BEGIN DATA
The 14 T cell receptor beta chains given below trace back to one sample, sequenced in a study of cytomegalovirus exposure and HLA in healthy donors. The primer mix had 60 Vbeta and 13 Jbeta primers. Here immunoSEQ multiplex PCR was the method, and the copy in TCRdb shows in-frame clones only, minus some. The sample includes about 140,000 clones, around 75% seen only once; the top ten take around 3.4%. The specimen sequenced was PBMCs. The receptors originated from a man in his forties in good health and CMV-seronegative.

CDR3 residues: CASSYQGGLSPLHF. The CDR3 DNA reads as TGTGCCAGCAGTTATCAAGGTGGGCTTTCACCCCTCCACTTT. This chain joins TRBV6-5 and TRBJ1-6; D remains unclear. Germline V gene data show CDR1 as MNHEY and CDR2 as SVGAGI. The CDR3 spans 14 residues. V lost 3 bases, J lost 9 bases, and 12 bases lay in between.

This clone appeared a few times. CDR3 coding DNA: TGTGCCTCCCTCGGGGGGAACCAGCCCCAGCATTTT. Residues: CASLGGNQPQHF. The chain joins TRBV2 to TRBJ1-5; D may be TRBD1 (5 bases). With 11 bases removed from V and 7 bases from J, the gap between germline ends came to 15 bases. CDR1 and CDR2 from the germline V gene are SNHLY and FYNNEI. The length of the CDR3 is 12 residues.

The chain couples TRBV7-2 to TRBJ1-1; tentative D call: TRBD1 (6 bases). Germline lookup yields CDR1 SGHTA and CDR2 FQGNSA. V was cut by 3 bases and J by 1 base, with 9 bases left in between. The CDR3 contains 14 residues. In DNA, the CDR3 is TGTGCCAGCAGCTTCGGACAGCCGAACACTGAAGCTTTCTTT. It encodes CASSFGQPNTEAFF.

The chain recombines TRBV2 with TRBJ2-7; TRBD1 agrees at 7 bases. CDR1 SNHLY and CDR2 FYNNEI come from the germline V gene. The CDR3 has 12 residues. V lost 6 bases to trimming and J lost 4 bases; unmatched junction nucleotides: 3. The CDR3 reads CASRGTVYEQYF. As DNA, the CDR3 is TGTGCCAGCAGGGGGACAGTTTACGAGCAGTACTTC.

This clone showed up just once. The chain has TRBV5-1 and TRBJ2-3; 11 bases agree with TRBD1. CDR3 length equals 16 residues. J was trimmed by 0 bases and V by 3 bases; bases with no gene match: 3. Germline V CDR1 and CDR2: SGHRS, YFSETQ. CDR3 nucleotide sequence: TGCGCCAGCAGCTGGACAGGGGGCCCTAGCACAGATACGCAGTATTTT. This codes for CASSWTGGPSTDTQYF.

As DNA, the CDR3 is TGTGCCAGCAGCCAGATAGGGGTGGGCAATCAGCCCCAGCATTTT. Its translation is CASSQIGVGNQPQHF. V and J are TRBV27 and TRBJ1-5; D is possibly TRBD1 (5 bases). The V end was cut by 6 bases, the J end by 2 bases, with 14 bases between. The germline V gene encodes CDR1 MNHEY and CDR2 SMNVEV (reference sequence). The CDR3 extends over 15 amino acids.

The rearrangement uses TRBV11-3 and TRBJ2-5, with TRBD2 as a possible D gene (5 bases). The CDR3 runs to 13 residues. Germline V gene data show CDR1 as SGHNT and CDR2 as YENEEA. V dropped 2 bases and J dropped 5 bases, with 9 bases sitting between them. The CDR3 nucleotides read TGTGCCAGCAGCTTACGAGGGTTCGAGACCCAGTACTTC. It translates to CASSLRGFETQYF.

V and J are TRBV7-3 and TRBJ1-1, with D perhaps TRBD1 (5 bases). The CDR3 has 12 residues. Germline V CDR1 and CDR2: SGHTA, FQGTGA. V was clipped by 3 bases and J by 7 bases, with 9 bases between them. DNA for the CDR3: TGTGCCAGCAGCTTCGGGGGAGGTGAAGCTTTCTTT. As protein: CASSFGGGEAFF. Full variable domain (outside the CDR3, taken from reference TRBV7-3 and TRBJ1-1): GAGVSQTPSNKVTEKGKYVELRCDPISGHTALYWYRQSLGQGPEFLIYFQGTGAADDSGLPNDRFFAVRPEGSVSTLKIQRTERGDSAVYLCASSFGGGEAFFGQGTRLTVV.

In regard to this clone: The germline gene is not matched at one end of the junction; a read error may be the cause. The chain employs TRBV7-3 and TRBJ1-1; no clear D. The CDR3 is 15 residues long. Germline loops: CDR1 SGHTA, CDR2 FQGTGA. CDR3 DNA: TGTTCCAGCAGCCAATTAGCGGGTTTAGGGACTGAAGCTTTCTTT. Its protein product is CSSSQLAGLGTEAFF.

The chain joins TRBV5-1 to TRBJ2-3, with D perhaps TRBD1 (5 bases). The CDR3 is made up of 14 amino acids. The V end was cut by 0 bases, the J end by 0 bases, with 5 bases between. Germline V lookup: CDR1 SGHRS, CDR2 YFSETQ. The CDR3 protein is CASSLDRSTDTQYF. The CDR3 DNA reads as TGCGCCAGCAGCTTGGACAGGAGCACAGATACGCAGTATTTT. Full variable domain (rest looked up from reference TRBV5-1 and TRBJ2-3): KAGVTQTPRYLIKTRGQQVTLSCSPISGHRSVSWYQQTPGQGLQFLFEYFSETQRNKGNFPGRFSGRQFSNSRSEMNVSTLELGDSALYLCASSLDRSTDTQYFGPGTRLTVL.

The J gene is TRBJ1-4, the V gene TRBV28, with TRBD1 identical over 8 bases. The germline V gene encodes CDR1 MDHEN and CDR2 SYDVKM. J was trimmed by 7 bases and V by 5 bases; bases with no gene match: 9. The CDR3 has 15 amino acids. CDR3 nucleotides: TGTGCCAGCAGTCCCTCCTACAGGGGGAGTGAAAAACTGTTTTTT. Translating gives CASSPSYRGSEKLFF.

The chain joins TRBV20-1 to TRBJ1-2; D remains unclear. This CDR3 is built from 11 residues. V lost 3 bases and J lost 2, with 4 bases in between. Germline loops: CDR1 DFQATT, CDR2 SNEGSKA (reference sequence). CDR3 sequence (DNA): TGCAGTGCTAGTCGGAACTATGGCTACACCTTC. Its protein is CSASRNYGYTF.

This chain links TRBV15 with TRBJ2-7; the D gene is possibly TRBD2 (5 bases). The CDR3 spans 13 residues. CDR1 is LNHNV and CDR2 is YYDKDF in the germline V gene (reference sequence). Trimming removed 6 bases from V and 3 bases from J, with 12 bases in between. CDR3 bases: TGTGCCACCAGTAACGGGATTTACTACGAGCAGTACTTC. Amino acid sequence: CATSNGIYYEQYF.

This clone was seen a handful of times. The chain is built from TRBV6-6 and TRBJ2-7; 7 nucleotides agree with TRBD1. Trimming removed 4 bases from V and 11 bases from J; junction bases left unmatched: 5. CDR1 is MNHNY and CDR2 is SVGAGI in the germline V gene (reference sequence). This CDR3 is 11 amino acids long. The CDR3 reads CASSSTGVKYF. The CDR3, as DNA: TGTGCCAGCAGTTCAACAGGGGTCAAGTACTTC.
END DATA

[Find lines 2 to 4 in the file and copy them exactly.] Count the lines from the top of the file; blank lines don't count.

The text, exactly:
CDR3 residues: CASSYQGGLSPLHF. The CDR3 DNA reads as TGTGCCAGCAGTTATCAAGGTGGGCTTTCACCCCTCCACTTT. This chain joins TRBV6-5 and TRBJ1-6; D remains unclear. Germline V gene data show CDR1 as MNHEY and CDR2 as SVGAGI. The CDR3 spans 14 residues. V lost 3 bases, J lost 9 bases, and 12 bases lay in between.

This clone appeared a few times. CDR3 coding DNA: TGTGCCTCCCTCGGGGGGAACCAGCCCCAGCATTTT. Residues: CASLGGNQPQHF. The chain joins TRBV2 to TRBJ1-5; D may be TRBD1 (5 bases). With 11 bases removed from V and 7 bases from J, the gap between germline ends came to 15 bases. CDR1 and CDR2 from the germline V gene are SNHLY and FYNNEI. The length of the CDR3 is 12 residues.

The chain couples TRBV7-2 to TRBJ1-1; tentative D call: TRBD1 (6 bases). Germline lookup yields CDR1 SGHTA and CDR2 FQGNSA. V was cut by 3 bases and J by 1 base, with 9 bases left in between. The CDR3 contains 14 residues. In DNA, the CDR3 is TGTGCCAGCAGCTTCGGACAGCCGAACACTGAAGCTTTCTTT. It encodes CASSFGQPNTEAFF.